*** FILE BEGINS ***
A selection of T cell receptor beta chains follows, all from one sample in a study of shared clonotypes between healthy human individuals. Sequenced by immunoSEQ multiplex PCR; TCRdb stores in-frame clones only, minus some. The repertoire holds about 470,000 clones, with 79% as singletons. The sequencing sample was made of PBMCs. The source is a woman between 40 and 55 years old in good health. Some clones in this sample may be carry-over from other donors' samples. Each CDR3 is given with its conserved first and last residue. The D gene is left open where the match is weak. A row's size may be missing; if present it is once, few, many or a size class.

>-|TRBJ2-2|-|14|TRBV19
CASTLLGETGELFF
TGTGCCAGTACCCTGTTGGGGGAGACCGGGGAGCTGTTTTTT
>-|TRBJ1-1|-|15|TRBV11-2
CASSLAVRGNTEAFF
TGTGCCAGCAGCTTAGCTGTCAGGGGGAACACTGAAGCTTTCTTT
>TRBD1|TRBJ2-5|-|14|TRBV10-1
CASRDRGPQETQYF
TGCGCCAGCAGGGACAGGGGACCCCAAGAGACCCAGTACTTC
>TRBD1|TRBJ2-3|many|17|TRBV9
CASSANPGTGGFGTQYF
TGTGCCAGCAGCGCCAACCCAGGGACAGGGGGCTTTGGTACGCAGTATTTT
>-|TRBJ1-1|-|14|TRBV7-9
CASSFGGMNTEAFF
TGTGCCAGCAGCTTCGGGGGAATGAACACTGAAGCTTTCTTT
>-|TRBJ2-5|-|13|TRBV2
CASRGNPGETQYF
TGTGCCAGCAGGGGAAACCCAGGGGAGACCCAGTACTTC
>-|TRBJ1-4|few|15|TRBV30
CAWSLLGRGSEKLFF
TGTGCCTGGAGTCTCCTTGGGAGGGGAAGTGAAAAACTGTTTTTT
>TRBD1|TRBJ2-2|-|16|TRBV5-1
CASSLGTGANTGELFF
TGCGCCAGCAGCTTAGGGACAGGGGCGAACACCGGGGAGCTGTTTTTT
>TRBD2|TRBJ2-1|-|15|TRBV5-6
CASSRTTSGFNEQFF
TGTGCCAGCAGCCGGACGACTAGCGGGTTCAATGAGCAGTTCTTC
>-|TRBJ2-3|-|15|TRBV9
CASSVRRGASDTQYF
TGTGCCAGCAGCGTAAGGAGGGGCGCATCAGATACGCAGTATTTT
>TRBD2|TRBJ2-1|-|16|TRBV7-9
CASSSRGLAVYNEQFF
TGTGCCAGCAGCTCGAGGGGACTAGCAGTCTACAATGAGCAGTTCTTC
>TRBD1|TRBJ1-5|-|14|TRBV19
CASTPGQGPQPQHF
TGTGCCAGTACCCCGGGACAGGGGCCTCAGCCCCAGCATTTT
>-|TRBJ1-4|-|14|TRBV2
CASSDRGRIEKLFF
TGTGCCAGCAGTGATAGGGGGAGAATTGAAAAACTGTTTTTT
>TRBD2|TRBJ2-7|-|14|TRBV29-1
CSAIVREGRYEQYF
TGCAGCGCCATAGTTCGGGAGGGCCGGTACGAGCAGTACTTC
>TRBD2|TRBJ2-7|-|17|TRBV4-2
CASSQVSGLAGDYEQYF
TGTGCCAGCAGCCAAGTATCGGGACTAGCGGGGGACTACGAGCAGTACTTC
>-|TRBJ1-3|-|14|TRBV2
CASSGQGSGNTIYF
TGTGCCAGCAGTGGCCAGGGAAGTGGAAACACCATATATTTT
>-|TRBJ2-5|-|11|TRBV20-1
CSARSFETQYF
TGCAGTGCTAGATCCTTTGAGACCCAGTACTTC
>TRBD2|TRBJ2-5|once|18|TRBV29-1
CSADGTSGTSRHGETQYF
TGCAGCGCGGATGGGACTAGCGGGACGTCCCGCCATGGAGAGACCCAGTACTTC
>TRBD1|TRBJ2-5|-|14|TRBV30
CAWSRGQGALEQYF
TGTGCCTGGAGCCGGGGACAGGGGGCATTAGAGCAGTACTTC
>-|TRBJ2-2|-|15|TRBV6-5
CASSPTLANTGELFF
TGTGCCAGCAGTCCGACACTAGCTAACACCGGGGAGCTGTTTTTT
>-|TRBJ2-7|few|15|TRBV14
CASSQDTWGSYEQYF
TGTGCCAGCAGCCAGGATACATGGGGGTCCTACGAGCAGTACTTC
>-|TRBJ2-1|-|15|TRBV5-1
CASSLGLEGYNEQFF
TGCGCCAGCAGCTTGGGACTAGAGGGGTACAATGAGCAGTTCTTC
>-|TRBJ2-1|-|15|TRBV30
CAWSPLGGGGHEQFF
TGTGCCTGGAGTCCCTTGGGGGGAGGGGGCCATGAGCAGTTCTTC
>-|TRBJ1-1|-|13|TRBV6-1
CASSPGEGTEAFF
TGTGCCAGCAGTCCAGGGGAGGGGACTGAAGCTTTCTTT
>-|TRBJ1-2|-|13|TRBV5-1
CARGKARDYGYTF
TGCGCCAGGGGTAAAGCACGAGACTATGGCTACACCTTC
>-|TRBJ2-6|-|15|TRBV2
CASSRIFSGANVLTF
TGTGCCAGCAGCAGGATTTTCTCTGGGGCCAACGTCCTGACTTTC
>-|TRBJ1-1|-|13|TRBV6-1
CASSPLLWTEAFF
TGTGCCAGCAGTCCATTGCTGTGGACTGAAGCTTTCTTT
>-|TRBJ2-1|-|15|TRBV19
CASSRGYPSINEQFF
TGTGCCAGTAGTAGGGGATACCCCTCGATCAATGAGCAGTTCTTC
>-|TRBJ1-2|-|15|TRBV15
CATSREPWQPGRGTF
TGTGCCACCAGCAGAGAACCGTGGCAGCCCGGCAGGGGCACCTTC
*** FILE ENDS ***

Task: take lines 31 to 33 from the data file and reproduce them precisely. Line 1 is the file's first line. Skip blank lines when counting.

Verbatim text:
TGTGCCAGCAGCGTAAGGAGGGGCGCATCAGATACGCAGTATTTT
>TRBD2|TRBJ2-1|-|16|TRBV7-9
CASSSRGLAVYNEQFF